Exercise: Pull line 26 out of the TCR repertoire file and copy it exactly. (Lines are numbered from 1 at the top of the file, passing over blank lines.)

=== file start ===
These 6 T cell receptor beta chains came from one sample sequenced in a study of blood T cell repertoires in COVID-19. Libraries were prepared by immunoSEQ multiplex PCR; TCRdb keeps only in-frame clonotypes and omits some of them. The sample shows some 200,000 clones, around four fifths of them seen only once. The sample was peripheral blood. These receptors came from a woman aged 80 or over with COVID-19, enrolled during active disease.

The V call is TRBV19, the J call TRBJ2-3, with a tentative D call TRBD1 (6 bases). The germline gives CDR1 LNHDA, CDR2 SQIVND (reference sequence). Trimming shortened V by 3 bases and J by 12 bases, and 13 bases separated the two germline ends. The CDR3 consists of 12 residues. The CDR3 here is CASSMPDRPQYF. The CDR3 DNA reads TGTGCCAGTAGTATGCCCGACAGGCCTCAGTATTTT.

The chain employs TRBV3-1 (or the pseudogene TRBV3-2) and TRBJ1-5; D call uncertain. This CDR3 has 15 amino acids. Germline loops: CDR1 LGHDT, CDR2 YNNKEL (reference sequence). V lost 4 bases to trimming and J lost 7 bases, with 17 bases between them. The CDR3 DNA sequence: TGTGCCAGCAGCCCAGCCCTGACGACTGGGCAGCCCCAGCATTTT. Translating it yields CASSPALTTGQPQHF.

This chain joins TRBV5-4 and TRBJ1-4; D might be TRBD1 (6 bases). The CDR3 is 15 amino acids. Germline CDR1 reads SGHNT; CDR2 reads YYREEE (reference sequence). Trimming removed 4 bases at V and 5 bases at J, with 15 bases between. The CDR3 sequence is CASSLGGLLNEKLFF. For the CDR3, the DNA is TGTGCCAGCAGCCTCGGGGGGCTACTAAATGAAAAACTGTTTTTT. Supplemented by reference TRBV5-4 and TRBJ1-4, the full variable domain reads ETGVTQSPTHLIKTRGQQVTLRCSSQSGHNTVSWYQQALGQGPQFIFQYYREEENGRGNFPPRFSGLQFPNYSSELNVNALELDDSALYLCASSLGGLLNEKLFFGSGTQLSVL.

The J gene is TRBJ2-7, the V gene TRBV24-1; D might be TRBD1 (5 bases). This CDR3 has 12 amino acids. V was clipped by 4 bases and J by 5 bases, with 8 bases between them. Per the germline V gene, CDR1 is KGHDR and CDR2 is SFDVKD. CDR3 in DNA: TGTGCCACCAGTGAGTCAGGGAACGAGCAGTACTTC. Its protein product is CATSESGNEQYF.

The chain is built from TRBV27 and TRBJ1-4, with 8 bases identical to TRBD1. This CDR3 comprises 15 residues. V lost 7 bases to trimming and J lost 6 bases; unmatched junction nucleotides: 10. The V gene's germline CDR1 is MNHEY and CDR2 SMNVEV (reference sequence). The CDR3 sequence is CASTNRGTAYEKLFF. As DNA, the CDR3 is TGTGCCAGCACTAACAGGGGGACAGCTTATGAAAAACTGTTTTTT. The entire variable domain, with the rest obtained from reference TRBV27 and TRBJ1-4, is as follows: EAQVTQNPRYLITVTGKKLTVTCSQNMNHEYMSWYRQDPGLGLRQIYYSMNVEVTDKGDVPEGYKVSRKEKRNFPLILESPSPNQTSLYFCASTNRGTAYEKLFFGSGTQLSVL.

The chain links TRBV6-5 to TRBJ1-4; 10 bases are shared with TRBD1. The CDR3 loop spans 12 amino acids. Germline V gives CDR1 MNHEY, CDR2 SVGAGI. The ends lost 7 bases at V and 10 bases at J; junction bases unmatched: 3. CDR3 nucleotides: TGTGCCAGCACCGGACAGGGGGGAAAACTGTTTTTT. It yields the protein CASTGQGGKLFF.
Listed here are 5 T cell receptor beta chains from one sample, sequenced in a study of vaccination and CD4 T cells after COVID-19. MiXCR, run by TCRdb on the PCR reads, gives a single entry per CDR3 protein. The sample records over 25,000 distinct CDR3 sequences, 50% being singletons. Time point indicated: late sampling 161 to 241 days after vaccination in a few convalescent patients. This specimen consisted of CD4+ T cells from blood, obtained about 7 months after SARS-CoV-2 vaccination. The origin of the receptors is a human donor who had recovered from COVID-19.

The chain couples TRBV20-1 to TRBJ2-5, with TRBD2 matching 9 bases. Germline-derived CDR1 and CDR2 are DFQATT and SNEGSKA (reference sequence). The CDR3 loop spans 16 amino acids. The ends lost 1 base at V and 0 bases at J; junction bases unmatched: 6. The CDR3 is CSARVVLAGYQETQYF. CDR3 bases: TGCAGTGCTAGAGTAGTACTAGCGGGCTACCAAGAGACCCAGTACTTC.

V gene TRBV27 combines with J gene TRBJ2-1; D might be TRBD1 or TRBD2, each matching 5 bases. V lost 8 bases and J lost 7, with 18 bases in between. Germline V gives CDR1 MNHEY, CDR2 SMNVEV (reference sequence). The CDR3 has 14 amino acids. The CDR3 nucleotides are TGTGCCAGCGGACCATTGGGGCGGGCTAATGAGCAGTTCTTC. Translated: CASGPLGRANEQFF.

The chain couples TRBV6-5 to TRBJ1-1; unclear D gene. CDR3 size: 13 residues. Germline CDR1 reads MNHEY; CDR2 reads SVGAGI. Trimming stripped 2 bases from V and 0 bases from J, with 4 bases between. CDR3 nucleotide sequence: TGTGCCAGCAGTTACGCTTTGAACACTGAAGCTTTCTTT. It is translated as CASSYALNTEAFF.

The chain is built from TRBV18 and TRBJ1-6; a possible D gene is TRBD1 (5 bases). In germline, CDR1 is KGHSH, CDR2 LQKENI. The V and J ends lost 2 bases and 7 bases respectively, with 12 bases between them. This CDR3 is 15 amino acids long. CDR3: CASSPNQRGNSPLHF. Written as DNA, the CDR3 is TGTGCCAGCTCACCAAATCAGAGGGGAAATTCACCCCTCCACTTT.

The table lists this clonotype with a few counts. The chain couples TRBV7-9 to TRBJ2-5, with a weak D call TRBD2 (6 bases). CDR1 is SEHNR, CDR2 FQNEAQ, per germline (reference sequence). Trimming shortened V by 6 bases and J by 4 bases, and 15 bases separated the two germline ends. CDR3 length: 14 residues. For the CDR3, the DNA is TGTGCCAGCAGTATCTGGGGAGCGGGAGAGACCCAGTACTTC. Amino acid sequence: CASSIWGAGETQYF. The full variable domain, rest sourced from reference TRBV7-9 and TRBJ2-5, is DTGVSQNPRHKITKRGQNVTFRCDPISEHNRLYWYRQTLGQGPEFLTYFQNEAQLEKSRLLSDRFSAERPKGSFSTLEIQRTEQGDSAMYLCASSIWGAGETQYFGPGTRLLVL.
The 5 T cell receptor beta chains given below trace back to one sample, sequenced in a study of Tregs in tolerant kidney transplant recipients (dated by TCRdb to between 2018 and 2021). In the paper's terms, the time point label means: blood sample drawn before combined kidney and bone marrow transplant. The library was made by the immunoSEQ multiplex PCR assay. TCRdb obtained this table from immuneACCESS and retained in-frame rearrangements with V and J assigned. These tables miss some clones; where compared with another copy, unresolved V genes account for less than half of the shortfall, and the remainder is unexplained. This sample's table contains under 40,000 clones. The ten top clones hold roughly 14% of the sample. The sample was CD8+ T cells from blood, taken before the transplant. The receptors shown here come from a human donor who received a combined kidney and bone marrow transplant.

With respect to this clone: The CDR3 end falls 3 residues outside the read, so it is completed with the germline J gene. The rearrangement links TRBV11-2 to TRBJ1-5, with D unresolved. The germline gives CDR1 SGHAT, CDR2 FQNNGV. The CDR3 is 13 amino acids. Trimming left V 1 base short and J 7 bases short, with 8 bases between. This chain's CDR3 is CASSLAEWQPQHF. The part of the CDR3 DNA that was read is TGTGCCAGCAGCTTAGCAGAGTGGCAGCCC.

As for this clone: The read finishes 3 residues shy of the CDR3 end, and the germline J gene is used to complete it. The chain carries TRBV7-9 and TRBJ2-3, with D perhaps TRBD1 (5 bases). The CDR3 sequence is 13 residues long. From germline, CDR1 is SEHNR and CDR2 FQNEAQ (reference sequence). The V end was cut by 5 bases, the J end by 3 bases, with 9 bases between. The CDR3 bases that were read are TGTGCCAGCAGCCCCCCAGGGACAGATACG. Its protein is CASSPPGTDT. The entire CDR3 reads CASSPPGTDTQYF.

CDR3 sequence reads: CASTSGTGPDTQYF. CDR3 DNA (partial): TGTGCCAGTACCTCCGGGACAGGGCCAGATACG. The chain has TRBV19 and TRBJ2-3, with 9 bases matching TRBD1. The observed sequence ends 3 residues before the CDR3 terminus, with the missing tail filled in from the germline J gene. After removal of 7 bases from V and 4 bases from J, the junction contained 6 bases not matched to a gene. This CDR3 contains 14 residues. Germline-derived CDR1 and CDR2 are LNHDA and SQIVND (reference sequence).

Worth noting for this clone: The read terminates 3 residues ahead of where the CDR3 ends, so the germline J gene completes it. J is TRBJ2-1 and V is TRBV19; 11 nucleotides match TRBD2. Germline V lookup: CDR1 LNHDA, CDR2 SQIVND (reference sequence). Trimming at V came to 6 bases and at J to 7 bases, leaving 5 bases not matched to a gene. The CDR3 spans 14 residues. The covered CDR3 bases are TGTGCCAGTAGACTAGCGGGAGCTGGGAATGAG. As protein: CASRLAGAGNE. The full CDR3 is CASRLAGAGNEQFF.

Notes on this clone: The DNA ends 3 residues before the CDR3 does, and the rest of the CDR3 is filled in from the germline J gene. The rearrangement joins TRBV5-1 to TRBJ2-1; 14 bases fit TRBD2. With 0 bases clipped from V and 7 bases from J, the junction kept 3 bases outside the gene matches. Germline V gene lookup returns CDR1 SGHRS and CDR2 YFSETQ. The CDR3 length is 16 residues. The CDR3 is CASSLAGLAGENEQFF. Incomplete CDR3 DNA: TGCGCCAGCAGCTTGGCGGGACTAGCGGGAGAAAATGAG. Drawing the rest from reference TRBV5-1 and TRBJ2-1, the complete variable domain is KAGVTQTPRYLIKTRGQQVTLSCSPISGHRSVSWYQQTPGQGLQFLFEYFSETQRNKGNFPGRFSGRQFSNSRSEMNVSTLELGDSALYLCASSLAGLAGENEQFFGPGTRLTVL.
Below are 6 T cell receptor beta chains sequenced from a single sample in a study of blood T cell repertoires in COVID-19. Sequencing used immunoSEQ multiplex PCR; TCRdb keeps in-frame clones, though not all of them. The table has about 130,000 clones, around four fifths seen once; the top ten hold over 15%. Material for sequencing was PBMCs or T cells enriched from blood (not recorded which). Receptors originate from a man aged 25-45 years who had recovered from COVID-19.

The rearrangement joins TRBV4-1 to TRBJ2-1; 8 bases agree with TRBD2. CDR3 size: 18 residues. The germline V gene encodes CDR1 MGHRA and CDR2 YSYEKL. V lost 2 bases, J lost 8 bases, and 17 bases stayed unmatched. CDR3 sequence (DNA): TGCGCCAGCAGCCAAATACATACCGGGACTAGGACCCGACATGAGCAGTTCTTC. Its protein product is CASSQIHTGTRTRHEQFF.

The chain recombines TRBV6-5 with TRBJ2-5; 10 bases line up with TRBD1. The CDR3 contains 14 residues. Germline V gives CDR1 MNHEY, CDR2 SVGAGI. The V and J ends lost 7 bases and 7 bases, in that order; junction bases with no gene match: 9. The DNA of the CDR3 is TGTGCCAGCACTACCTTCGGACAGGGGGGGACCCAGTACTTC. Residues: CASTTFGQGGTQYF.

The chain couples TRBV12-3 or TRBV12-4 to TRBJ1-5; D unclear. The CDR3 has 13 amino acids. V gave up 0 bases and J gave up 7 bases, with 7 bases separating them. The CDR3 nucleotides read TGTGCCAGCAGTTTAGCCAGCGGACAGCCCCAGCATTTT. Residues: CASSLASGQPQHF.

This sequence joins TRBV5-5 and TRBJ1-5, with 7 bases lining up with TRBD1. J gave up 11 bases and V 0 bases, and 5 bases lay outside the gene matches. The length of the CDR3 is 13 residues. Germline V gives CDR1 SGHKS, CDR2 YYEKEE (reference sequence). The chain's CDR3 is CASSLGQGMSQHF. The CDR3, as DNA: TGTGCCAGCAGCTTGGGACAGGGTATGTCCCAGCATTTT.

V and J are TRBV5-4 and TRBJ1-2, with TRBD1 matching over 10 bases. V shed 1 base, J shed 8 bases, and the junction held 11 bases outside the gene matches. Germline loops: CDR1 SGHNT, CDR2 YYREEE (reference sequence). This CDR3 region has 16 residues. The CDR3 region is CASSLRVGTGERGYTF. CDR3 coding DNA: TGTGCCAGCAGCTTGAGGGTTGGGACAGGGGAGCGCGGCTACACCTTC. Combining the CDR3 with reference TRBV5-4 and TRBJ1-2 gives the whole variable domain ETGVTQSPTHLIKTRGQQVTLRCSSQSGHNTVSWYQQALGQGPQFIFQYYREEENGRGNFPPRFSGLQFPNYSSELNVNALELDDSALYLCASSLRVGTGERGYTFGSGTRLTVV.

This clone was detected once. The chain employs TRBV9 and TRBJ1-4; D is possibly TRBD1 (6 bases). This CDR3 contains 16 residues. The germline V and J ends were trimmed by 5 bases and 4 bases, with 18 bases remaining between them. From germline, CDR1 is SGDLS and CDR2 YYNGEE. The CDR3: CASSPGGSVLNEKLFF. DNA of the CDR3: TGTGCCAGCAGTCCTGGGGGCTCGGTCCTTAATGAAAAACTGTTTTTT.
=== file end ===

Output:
This clone was detected once. The chain employs TRBV9 and TRBJ1-4; D is possibly TRBD1 (6 bases). This CDR3 contains 16 residues. The germline V and J ends were trimmed by 5 bases and 4 bases, with 18 bases remaining between them. From germline, CDR1 is SGDLS and CDR2 YYNGEE. The CDR3: CASSPGGSVLNEKLFF. DNA of the CDR3: TGTGCCAGCAGTCCTGGGGGCTCGGTCCTTAATGAAAAACTGTTTTTT.